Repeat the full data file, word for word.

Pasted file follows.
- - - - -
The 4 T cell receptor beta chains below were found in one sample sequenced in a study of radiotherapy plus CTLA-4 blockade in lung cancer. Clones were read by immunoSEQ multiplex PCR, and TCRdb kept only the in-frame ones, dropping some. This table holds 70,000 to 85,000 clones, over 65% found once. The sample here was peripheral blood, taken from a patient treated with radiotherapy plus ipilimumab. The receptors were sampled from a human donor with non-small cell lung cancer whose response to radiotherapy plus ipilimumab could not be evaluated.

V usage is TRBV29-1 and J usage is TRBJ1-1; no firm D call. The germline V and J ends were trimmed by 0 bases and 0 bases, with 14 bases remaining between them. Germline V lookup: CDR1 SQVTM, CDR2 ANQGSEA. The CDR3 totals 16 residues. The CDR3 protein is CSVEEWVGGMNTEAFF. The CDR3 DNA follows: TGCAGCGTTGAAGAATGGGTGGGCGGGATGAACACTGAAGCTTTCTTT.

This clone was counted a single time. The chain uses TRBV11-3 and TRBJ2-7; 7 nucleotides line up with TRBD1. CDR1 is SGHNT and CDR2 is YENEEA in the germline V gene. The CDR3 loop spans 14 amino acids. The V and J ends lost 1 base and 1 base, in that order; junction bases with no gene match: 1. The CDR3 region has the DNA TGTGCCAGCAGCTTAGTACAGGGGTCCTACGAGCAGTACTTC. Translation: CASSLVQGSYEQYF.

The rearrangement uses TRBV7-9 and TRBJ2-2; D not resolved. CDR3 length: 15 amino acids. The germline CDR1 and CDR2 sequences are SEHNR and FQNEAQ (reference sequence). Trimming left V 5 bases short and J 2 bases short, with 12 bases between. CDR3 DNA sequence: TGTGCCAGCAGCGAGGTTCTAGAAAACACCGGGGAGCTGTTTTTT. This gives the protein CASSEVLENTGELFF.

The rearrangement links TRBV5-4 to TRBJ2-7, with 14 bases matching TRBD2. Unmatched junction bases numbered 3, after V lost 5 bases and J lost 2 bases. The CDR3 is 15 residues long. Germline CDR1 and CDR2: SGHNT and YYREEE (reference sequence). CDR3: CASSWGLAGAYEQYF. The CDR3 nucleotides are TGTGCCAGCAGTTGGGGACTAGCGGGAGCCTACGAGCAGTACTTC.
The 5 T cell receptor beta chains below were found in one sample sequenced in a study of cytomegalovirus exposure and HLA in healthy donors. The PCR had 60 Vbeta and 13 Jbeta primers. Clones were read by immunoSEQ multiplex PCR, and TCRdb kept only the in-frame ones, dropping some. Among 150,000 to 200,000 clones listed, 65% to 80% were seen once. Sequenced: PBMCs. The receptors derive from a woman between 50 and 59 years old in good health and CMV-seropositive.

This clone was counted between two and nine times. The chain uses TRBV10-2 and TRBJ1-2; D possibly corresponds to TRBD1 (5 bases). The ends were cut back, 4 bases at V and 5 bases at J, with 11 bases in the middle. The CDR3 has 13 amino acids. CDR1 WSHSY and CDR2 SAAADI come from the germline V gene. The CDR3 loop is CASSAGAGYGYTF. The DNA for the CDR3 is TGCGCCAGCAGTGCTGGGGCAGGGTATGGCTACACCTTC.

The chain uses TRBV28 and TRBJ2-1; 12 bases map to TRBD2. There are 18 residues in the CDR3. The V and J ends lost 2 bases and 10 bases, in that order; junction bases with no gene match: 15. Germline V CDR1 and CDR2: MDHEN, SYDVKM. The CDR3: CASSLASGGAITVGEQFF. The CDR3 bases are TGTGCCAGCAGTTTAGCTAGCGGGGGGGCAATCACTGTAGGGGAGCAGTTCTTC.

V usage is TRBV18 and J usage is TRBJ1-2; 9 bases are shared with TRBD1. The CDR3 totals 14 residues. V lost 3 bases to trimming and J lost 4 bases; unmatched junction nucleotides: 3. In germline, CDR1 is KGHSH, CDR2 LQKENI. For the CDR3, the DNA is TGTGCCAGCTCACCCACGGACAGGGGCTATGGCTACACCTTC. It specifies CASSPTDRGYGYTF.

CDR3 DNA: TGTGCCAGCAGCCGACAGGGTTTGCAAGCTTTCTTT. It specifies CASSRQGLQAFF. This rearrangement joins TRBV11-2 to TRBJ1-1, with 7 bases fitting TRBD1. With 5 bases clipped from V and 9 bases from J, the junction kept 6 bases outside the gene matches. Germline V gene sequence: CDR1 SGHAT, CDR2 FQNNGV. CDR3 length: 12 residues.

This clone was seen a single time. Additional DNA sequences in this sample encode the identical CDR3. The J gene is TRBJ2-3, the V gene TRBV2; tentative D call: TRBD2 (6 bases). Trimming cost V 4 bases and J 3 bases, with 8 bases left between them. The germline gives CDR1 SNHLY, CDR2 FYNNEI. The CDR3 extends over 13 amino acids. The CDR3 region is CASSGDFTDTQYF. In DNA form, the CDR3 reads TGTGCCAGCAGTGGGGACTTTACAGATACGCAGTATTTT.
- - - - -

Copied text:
The 4 T cell receptor beta chains below were found in one sample sequenced in a study of radiotherapy plus CTLA-4 blockade in lung cancer. Clones were read by immunoSEQ multiplex PCR, and TCRdb kept only the in-frame ones, dropping some. This table holds 70,000 to 85,000 clones, over 65% found once. The sample here was peripheral blood, taken from a patient treated with radiotherapy plus ipilimumab. The receptors were sampled from a human donor with non-small cell lung cancer whose response to radiotherapy plus ipilimumab could not be evaluated.

V usage is TRBV29-1 and J usage is TRBJ1-1; no firm D call. The germline V and J ends were trimmed by 0 bases and 0 bases, with 14 bases remaining between them. Germline V lookup: CDR1 SQVTM, CDR2 ANQGSEA. The CDR3 totals 16 residues. The CDR3 protein is CSVEEWVGGMNTEAFF. The CDR3 DNA follows: TGCAGCGTTGAAGAATGGGTGGGCGGGATGAACACTGAAGCTTTCTTT.

This clone was counted a single time. The chain uses TRBV11-3 and TRBJ2-7; 7 nucleotides line up with TRBD1. CDR1 is SGHNT and CDR2 is YENEEA in the germline V gene. The CDR3 loop spans 14 amino acids. The V and J ends lost 1 base and 1 base, in that order; junction bases with no gene match: 1. The CDR3 region has the DNA TGTGCCAGCAGCTTAGTACAGGGGTCCTACGAGCAGTACTTC. Translation: CASSLVQGSYEQYF.

The rearrangement uses TRBV7-9 and TRBJ2-2; D not resolved. CDR3 length: 15 amino acids. The germline CDR1 and CDR2 sequences are SEHNR and FQNEAQ (reference sequence). Trimming left V 5 bases short and J 2 bases short, with 12 bases between. CDR3 DNA sequence: TGTGCCAGCAGCGAGGTTCTAGAAAACACCGGGGAGCTGTTTTTT. This gives the protein CASSEVLENTGELFF.

The rearrangement links TRBV5-4 to TRBJ2-7, with 14 bases matching TRBD2. Unmatched junction bases numbered 3, after V lost 5 bases and J lost 2 bases. The CDR3 is 15 residues long. Germline CDR1 and CDR2: SGHNT and YYREEE (reference sequence). CDR3: CASSWGLAGAYEQYF. The CDR3 nucleotides are TGTGCCAGCAGTTGGGGACTAGCGGGAGCCTACGAGCAGTACTTC.
The 5 T cell receptor beta chains below were found in one sample sequenced in a study of cytomegalovirus exposure and HLA in healthy donors. The PCR had 60 Vbeta and 13 Jbeta primers. Clones were read by immunoSEQ multiplex PCR, and TCRdb kept only the in-frame ones, dropping some. Among 150,000 to 200,000 clones listed, 65% to 80% were seen once. Sequenced: PBMCs. The receptors derive from a woman between 50 and 59 years old in good health and CMV-seropositive.

This clone was counted between two and nine times. The chain uses TRBV10-2 and TRBJ1-2; D possibly corresponds to TRBD1 (5 bases). The ends were cut back, 4 bases at V and 5 bases at J, with 11 bases in the middle. The CDR3 has 13 amino acids. CDR1 WSHSY and CDR2 SAAADI come from the germline V gene. The CDR3 loop is CASSAGAGYGYTF. The DNA for the CDR3 is TGCGCCAGCAGTGCTGGGGCAGGGTATGGCTACACCTTC.

The chain uses TRBV28 and TRBJ2-1; 12 bases map to TRBD2. There are 18 residues in the CDR3. The V and J ends lost 2 bases and 10 bases, in that order; junction bases with no gene match: 15. Germline V CDR1 and CDR2: MDHEN, SYDVKM. The CDR3: CASSLASGGAITVGEQFF. The CDR3 bases are TGTGCCAGCAGTTTAGCTAGCGGGGGGGCAATCACTGTAGGGGAGCAGTTCTTC.

V usage is TRBV18 and J usage is TRBJ1-2; 9 bases are shared with TRBD1. The CDR3 totals 14 residues. V lost 3 bases to trimming and J lost 4 bases; unmatched junction nucleotides: 3. In germline, CDR1 is KGHSH, CDR2 LQKENI. For the CDR3, the DNA is TGTGCCAGCTCACCCACGGACAGGGGCTATGGCTACACCTTC. It specifies CASSPTDRGYGYTF.

CDR3 DNA: TGTGCCAGCAGCCGACAGGGTTTGCAAGCTTTCTTT. It specifies CASSRQGLQAFF. This rearrangement joins TRBV11-2 to TRBJ1-1, with 7 bases fitting TRBD1. With 5 bases clipped from V and 9 bases from J, the junction kept 6 bases outside the gene matches. Germline V gene sequence: CDR1 SGHAT, CDR2 FQNNGV. CDR3 length: 12 residues.

This clone was seen a single time. Additional DNA sequences in this sample encode the identical CDR3. The J gene is TRBJ2-3, the V gene TRBV2; tentative D call: TRBD2 (6 bases). Trimming cost V 4 bases and J 3 bases, with 8 bases left between them. The germline gives CDR1 SNHLY, CDR2 FYNNEI. The CDR3 extends over 13 amino acids. The CDR3 region is CASSGDFTDTQYF. In DNA form, the CDR3 reads TGTGCCAGCAGTGGGGACTTTACAGATACGCAGTATTTT.